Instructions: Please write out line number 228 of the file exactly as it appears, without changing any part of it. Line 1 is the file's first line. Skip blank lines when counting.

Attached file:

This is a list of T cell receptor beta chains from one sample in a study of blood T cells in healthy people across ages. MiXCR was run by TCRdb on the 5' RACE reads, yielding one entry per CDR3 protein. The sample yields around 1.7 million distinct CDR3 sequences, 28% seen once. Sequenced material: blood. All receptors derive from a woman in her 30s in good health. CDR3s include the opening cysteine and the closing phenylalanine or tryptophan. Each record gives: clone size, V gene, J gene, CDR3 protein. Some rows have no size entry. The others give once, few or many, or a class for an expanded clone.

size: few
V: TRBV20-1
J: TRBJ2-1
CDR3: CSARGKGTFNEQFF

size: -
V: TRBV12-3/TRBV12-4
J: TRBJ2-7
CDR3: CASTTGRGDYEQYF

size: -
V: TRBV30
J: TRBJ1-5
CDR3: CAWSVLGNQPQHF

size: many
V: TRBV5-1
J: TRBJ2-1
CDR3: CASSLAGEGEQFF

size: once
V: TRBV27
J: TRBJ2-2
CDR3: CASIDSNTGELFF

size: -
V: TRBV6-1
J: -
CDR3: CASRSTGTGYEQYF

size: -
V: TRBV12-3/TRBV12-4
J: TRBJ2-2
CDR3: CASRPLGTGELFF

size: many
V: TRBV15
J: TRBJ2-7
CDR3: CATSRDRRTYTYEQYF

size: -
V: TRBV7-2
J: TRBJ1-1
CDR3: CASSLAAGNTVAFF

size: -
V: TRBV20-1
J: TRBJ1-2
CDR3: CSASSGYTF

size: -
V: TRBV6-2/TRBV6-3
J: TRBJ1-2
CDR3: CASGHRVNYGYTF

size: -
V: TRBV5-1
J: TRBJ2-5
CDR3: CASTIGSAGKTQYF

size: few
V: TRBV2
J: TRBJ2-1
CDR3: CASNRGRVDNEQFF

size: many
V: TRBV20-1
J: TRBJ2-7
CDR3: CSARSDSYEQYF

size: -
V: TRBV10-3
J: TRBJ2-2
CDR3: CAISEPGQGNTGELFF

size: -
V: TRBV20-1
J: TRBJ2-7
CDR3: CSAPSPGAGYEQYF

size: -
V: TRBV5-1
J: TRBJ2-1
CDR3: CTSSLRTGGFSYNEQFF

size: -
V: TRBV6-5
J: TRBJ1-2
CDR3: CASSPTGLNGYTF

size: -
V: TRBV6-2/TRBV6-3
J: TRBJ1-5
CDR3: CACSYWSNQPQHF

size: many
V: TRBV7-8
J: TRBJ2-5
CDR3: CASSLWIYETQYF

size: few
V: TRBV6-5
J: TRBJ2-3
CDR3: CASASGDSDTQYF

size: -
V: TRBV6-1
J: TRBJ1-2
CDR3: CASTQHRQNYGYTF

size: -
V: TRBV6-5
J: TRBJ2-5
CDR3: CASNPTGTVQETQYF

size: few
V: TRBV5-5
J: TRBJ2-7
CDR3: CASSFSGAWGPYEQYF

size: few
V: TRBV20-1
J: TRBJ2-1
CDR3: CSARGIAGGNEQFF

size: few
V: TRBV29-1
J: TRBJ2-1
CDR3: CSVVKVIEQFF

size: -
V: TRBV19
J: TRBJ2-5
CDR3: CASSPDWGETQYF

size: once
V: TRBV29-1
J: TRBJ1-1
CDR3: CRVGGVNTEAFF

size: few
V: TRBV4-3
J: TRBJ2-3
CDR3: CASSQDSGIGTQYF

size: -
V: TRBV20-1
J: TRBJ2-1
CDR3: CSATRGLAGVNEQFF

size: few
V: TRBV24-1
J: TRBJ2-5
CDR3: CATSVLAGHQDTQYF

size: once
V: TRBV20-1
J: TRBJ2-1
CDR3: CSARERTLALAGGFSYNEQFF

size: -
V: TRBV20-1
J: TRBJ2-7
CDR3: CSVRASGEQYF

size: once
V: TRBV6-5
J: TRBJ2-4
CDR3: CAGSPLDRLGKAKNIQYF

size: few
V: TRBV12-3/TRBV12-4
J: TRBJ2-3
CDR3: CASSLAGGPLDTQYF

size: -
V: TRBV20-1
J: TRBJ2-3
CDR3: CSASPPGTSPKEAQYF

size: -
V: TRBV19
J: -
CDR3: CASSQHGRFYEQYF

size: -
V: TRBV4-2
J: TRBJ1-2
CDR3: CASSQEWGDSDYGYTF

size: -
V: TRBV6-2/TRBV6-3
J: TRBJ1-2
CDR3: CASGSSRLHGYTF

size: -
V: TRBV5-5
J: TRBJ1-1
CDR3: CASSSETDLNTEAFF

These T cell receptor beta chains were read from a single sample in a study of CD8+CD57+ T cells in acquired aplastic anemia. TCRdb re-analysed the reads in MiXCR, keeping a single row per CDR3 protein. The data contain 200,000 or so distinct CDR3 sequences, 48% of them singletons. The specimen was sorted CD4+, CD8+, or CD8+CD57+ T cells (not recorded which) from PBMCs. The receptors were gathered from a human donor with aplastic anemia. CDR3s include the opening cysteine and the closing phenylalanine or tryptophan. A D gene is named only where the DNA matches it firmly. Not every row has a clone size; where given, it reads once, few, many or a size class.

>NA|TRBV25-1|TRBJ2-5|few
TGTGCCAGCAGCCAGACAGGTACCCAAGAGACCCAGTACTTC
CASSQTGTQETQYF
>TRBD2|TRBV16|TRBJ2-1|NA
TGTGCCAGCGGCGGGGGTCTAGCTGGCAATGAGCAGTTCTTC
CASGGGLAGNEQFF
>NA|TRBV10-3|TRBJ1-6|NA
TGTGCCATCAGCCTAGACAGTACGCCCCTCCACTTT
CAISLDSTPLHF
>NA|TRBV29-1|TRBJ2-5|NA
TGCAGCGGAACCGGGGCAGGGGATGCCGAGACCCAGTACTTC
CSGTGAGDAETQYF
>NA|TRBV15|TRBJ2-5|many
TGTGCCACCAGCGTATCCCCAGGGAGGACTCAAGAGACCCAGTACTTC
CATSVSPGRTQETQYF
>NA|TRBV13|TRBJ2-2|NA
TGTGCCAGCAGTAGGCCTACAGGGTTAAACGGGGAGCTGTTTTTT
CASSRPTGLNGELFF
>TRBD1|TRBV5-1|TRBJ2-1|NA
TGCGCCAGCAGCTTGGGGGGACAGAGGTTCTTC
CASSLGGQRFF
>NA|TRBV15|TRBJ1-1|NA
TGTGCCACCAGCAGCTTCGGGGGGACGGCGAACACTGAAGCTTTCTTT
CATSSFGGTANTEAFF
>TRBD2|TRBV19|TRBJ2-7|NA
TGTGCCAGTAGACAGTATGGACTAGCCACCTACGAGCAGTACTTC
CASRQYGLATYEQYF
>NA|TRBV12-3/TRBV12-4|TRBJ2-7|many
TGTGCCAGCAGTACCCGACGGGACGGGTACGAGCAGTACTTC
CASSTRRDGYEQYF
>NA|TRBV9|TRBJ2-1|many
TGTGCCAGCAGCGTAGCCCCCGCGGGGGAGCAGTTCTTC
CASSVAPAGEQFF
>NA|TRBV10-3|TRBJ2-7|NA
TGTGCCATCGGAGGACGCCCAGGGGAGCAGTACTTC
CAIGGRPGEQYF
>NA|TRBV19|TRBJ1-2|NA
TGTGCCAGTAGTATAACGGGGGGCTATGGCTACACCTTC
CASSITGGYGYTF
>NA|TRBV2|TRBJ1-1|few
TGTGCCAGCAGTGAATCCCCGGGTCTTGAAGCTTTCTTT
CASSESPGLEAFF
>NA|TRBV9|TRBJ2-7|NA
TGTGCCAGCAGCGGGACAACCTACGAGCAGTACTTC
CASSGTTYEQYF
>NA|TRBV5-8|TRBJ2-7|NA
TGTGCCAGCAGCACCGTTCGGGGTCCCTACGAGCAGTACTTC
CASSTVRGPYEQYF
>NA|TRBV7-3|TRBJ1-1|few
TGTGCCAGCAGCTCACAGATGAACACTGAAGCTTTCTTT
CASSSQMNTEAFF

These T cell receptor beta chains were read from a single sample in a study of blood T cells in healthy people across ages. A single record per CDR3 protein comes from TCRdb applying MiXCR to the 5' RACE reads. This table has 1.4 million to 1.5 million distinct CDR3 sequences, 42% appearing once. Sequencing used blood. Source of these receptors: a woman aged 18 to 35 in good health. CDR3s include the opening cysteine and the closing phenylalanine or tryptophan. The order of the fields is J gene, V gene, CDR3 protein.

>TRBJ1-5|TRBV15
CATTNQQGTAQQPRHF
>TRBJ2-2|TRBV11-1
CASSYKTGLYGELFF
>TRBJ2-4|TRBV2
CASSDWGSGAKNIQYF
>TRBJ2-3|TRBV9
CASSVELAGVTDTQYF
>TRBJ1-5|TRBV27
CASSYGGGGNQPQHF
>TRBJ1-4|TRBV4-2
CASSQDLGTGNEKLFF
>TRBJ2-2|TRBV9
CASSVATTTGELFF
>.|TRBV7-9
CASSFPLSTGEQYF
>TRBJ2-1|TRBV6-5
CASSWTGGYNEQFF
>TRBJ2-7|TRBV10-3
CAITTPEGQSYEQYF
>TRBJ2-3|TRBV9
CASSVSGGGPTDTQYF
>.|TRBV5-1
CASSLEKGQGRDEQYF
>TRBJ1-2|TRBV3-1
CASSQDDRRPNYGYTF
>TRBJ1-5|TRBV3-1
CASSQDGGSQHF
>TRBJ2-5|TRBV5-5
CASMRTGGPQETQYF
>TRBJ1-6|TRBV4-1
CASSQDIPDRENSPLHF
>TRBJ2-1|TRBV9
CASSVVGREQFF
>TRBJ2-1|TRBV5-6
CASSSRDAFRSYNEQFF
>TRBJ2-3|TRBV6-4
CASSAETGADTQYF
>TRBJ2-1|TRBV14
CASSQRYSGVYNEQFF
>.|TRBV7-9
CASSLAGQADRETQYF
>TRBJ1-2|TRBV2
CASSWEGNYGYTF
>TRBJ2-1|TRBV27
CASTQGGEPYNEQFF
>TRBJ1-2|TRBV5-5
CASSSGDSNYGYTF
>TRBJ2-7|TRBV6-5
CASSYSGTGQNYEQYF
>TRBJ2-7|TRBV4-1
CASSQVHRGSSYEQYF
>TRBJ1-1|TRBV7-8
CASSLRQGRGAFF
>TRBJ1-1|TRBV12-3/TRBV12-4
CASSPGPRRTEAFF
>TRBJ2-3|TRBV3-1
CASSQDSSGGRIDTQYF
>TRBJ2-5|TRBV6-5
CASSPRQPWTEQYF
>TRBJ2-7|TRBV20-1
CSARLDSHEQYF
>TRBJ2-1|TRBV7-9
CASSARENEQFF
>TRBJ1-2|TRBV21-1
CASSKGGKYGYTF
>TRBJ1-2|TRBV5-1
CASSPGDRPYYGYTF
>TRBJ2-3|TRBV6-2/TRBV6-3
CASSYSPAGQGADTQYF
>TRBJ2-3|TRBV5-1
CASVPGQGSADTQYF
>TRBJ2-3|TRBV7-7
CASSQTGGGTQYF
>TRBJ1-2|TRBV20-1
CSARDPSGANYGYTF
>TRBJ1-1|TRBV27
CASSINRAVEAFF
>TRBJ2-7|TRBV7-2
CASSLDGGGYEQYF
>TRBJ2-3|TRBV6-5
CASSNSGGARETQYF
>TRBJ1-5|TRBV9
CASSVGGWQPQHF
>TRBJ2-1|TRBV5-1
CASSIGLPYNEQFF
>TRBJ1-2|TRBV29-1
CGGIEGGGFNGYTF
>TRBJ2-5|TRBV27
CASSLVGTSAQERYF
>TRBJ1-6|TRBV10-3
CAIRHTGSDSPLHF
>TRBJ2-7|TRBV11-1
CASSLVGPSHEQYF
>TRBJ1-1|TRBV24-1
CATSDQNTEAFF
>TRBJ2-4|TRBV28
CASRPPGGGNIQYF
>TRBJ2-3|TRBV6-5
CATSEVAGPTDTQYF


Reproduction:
CASSVATTTGELFF